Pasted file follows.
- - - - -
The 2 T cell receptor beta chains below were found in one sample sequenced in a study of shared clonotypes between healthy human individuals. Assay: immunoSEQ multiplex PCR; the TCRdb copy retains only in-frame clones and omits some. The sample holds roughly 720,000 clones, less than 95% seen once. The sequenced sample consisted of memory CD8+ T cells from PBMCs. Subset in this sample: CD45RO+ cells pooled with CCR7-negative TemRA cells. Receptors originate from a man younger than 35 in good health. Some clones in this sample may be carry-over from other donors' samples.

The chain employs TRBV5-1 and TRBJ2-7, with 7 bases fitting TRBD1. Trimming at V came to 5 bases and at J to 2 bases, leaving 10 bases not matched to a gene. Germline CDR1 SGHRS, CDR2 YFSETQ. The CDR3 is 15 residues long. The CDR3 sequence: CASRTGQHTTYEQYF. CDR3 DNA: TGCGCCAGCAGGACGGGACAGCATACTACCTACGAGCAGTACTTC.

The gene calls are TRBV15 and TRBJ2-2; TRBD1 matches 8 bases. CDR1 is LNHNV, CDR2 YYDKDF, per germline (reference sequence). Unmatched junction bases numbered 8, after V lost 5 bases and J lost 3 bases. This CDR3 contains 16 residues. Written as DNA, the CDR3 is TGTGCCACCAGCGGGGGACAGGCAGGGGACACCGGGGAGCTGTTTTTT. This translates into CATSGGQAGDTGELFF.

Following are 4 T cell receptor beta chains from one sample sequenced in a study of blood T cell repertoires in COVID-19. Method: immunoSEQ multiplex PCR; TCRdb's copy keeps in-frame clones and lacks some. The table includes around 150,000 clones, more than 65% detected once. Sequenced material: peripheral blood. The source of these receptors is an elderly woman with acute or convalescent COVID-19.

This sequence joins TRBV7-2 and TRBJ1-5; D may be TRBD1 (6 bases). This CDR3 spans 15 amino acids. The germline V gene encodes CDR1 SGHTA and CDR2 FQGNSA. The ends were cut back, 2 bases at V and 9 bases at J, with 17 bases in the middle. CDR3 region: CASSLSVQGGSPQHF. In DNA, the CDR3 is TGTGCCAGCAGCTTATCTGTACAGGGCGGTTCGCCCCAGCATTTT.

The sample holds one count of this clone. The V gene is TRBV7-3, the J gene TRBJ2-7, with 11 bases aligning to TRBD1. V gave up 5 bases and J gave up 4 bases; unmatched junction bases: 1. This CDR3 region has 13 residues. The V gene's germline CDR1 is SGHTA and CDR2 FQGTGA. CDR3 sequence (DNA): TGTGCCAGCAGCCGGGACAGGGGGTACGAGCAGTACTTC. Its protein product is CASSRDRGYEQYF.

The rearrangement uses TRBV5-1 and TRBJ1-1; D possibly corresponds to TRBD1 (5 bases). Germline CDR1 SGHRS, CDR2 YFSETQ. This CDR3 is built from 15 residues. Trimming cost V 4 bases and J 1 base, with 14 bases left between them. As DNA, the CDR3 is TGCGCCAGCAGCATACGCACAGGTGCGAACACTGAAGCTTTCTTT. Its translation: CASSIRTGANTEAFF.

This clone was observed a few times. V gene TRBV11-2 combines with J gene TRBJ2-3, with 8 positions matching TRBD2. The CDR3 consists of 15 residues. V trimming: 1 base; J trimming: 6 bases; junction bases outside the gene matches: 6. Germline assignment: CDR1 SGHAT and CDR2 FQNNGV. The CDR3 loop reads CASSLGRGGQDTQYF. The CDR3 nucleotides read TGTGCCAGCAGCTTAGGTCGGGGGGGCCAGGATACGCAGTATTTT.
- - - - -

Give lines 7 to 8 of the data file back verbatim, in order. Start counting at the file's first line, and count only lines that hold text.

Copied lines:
The rearrangement uses TRBV5-1 and TRBJ1-1; D possibly corresponds to TRBD1 (5 bases). Germline CDR1 SGHRS, CDR2 YFSETQ. This CDR3 is built from 15 residues. Trimming cost V 4 bases and J 1 base, with 14 bases left between them. As DNA, the CDR3 is TGCGCCAGCAGCATACGCACAGGTGCGAACACTGAAGCTTTCTTT. Its translation: CASSIRTGANTEAFF.

This clone was observed a few times. V gene TRBV11-2 combines with J gene TRBJ2-3, with 8 positions matching TRBD2. The CDR3 consists of 15 residues. V trimming: 1 base; J trimming: 6 bases; junction bases outside the gene matches: 6. Germline assignment: CDR1 SGHAT and CDR2 FQNNGV. The CDR3 loop reads CASSLGRGGQDTQYF. The CDR3 nucleotides read TGTGCCAGCAGCTTAGGTCGGGGGGGCCAGGATACGCAGTATTTT.